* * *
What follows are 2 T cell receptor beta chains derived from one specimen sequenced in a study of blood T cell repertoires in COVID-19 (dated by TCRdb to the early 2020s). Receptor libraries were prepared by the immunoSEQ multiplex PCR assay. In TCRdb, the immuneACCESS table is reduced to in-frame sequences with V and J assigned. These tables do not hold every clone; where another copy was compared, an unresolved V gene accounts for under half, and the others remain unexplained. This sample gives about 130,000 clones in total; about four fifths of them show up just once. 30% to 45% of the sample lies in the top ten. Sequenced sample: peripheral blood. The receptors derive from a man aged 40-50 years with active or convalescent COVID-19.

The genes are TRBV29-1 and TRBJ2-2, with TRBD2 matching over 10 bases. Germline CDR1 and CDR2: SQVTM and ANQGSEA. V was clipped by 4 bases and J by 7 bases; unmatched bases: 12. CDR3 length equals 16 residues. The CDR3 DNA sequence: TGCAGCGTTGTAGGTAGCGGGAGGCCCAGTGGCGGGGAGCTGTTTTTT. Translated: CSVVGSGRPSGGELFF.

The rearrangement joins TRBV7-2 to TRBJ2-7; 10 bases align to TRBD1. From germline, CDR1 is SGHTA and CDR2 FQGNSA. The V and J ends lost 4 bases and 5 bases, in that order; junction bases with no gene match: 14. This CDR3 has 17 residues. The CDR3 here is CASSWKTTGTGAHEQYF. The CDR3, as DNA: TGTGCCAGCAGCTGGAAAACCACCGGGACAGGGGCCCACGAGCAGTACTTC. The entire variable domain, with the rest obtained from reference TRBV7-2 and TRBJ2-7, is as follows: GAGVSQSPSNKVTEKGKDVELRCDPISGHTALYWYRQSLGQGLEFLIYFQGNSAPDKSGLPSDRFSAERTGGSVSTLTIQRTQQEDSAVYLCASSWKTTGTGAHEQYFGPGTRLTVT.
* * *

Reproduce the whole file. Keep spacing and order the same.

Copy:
What follows are 2 T cell receptor beta chains derived from one specimen sequenced in a study of blood T cell repertoires in COVID-19 (dated by TCRdb to the early 2020s). Receptor libraries were prepared by the immunoSEQ multiplex PCR assay. In TCRdb, the immuneACCESS table is reduced to in-frame sequences with V and J assigned. These tables do not hold every clone; where another copy was compared, an unresolved V gene accounts for under half, and the others remain unexplained. This sample gives about 130,000 clones in total; about four fifths of them show up just once. 30% to 45% of the sample lies in the top ten. Sequenced sample: peripheral blood. The receptors derive from a man aged 40-50 years with active or convalescent COVID-19.

The genes are TRBV29-1 and TRBJ2-2, with TRBD2 matching over 10 bases. Germline CDR1 and CDR2: SQVTM and ANQGSEA. V was clipped by 4 bases and J by 7 bases; unmatched bases: 12. CDR3 length equals 16 residues. The CDR3 DNA sequence: TGCAGCGTTGTAGGTAGCGGGAGGCCCAGTGGCGGGGAGCTGTTTTTT. Translated: CSVVGSGRPSGGELFF.

The rearrangement joins TRBV7-2 to TRBJ2-7; 10 bases align to TRBD1. From germline, CDR1 is SGHTA and CDR2 FQGNSA. The V and J ends lost 4 bases and 5 bases, in that order; junction bases with no gene match: 14. This CDR3 has 17 residues. The CDR3 here is CASSWKTTGTGAHEQYF. The CDR3, as DNA: TGTGCCAGCAGCTGGAAAACCACCGGGACAGGGGCCCACGAGCAGTACTTC. The entire variable domain, with the rest obtained from reference TRBV7-2 and TRBJ2-7, is as follows: GAGVSQSPSNKVTEKGKDVELRCDPISGHTALYWYRQSLGQGLEFLIYFQGNSAPDKSGLPSDRFSAERTGGSVSTLTIQRTQQEDSAVYLCASSWKTTGTGAHEQYFGPGTRLTVT.